United will hopefully be going a new direction – Photo: United Airlines
United Airlines’ CEO Jeff Smisek is no longer the CEO. Nor is he even on the board, which he used to chair. It’s a rarity for an airline CEO to make such a grand exit without telegraphing the move to not only the board of directors and shareholders, but even senior management.
There is usually one reason for this. The biggest fear any businessman can face: a federal investigation.
A United 787-9 touching down at Paine Field – Photo: Bernie Leighton | AirlineReporter
We’ve all seen the statistic; Airlines For America (a U.S. airline trade organization) is predicting 2.4 million passengers per day this summer in the 91-day period between June 1st of this year and August 31st. 332,000 of those enplanements are going to be international. Obscene!
Great for the industry. Yes. But be careful what you wish for.
At least, if you happen to be United Airlines. Things do not seem to be matching up with their peers over there? What’s going wrong?
Let’s start with the most recent on-time statistics for United for the month of June. 42% of flights in the United system departed without any delay. Amazing! Especially when their internal goal was 52%. Again, all this is fine in a vacuum- there are things like bad weather, known unknowns, and the like; except it trails its two largest competitors by a large margin.
Delta’s on-time performance for June was 66%, American’s was ~60%, and even Southwest was 53%. This is, of course, last month’s data. This month’s will have the blip of United’s router failure that knocked every flight into at least a two-hour delay on July 8.
In part one of this series I provided an overview of my airline sampler trip (5 airlines over 4 days) and offered my thoughts on my very first flight with Virgin America, from Dallas to San Francisco. Here we pick back up at SFO for a quick journey down to LAX in the first class cabin aboard a United 787-8.
This leg of my airline sampler was actually the catalyst for the entire trip. I happened to stumble upon an announcement that United would be briefly returning the 787 to domestic service for once weekly (Friday) service from SFO-LAX. I didn’t get the opportunity to check out the Dreamliner when United had them on domestic runs when they were first introduced. After a number of friends booked their own 787 experiences only to be disappointed by the wrong plane at the gate, due to operational issues, I decided to hold off. I was skeptic for too long and wound up missing my opportunity. Some time had passed and United now had a number of 787s in service, so I figured that the time was right.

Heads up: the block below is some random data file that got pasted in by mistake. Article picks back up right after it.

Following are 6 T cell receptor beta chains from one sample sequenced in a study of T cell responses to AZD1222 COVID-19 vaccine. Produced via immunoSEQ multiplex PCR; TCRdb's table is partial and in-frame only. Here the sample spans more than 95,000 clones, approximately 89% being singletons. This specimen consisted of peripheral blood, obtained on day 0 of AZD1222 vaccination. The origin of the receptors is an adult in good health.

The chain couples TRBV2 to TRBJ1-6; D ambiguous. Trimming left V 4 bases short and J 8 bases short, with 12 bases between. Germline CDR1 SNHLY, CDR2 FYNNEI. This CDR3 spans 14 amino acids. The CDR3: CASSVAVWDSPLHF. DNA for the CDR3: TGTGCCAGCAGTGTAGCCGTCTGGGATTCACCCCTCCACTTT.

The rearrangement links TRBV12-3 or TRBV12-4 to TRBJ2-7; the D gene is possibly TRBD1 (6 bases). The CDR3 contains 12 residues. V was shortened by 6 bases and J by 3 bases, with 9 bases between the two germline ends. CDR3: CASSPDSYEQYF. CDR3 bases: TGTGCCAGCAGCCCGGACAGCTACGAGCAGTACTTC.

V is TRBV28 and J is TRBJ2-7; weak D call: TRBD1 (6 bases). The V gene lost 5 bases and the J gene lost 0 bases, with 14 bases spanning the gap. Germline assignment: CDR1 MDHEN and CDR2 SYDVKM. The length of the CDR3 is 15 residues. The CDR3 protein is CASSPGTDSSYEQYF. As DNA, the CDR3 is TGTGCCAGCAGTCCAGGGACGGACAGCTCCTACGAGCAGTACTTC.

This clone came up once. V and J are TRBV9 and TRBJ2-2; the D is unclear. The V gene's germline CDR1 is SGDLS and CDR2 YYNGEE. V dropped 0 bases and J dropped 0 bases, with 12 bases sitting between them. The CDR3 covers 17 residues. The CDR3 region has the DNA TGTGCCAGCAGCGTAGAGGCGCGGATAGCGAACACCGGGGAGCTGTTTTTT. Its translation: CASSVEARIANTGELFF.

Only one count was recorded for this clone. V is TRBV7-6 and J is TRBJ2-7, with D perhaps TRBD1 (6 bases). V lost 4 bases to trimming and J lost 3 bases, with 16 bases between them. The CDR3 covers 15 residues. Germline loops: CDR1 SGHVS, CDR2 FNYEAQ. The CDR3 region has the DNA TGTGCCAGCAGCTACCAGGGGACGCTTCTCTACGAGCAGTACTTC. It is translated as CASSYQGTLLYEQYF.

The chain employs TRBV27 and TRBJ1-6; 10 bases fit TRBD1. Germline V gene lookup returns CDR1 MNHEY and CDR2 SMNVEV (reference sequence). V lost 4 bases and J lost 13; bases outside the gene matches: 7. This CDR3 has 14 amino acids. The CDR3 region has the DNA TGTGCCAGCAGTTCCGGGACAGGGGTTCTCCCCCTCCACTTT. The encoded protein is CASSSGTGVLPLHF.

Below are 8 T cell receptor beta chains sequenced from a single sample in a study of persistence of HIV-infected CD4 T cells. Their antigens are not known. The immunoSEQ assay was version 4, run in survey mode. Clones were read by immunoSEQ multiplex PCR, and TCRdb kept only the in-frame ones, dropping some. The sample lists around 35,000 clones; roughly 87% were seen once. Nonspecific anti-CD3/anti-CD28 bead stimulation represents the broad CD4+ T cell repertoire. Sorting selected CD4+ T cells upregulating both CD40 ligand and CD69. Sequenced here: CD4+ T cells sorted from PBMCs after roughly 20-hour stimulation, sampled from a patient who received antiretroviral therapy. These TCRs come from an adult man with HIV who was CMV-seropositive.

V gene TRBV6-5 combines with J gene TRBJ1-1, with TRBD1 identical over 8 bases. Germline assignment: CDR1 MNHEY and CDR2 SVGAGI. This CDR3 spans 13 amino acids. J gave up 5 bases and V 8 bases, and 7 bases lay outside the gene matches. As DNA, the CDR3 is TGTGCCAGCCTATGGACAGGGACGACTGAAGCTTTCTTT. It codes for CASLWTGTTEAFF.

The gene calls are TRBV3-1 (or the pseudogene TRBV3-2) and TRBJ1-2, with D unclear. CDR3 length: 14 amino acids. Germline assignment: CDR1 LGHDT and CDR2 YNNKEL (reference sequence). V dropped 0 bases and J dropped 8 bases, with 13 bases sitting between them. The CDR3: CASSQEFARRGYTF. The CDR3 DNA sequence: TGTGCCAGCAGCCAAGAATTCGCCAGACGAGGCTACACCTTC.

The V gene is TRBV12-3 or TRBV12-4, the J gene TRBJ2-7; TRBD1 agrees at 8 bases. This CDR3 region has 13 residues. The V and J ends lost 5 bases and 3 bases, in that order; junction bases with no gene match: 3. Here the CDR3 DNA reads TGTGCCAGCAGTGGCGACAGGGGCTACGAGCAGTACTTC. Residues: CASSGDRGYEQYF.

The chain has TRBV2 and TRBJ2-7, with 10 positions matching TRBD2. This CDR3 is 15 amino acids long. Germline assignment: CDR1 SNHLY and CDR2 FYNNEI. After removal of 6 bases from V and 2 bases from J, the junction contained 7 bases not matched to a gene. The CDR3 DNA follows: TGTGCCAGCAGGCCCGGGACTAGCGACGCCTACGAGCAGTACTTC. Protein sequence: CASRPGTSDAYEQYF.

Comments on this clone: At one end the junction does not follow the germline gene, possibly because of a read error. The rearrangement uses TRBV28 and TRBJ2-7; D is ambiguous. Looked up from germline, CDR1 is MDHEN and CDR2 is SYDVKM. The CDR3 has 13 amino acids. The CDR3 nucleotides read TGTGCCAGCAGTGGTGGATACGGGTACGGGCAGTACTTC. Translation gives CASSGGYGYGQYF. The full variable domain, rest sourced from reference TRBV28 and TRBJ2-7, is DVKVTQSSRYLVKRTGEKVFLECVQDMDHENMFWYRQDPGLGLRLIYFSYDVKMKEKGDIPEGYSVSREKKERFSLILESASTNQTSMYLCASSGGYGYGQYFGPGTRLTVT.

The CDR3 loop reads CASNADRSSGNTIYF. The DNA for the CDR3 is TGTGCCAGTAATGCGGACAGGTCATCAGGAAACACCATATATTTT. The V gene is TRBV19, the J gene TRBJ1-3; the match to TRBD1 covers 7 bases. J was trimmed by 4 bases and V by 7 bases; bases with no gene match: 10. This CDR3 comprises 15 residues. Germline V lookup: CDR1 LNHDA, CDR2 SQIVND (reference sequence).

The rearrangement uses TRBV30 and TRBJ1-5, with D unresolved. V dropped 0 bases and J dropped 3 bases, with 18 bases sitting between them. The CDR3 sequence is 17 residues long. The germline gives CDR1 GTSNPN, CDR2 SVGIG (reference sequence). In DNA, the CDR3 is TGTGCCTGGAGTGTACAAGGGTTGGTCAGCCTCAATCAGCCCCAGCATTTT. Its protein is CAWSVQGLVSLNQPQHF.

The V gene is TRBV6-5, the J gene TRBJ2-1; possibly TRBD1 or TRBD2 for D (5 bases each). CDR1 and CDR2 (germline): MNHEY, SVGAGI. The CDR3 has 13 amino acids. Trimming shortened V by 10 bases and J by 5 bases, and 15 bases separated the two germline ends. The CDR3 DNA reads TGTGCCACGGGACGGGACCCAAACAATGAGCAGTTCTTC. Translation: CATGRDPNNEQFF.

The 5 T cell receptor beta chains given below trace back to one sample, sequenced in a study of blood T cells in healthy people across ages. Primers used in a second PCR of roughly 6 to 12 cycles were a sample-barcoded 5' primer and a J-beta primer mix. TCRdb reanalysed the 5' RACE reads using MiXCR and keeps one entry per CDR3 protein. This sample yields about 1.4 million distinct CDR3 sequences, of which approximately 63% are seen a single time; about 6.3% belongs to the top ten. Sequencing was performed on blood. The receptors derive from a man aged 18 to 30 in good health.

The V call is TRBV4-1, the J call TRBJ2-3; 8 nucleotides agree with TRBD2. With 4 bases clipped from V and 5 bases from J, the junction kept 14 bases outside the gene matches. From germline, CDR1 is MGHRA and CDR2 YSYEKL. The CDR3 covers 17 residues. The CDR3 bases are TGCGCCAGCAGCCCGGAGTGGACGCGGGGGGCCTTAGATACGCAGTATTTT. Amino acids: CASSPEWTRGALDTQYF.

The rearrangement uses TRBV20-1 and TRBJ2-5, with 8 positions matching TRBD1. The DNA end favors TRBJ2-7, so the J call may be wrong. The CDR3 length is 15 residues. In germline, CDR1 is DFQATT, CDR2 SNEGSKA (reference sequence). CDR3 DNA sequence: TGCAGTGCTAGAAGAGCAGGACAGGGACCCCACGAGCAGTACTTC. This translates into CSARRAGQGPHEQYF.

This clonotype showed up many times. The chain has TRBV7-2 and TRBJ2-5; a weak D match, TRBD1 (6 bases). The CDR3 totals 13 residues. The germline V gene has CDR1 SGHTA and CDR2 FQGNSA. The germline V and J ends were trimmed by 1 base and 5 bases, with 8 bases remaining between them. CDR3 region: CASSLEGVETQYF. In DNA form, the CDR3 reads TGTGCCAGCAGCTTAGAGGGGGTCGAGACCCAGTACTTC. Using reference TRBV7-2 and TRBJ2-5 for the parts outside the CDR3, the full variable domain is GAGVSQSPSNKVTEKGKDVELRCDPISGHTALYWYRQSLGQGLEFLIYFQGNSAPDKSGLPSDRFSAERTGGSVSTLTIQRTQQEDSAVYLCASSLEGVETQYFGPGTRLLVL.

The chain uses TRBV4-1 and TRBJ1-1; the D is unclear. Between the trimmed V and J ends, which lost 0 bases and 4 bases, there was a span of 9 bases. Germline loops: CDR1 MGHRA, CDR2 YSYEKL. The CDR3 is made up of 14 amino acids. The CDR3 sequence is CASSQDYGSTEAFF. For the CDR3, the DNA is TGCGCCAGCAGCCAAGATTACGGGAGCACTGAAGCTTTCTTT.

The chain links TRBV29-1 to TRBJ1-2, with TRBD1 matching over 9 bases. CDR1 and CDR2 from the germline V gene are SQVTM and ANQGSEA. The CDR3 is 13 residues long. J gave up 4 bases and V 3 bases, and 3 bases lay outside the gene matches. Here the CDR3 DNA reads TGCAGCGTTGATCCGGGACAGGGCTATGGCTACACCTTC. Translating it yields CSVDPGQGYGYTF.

The economy fare was very attractively priced at a meager $72.10 — what a bargain! When United.com solicited me to pay an extra $29 for economy plus I jumped at it.
As a Boeing fan-boy, I was excited, but that joy would soon evaporate like spilled Jet A on a hot day. It pains me to report that problems began before I ever stepped foot on the plane…
Updating the gate area means seating that can be enjoyed by everyone – Photo: United
On my recent trip to Chicago with United to experience their new United Club cuisine, we were shown something that the airline had been working on. Something that would have been obvious to so many, but that not so much to others. United has been working on many different ways to improve their boarding experience.
We have all had a bad boarding experience. A delayed flight, people massing at the gates (gate lice), no order at all, bad communication, and confusion. Airlines all board aircraft in different fashions, and each airline has someone (or a team) of people, who are consistently re-evaluating how the boarding process can efficient. Some new methods work well, others are silently stopped and never spoken about again.
But what is sometimes forgotten about in the boarding process is what that gate area looks like, how it is handled, and how passengers actually feel about it. United has decided to take a look at all of these factors and decided on trying a new boarding experience — one where even passengers had some role in the decision-making process.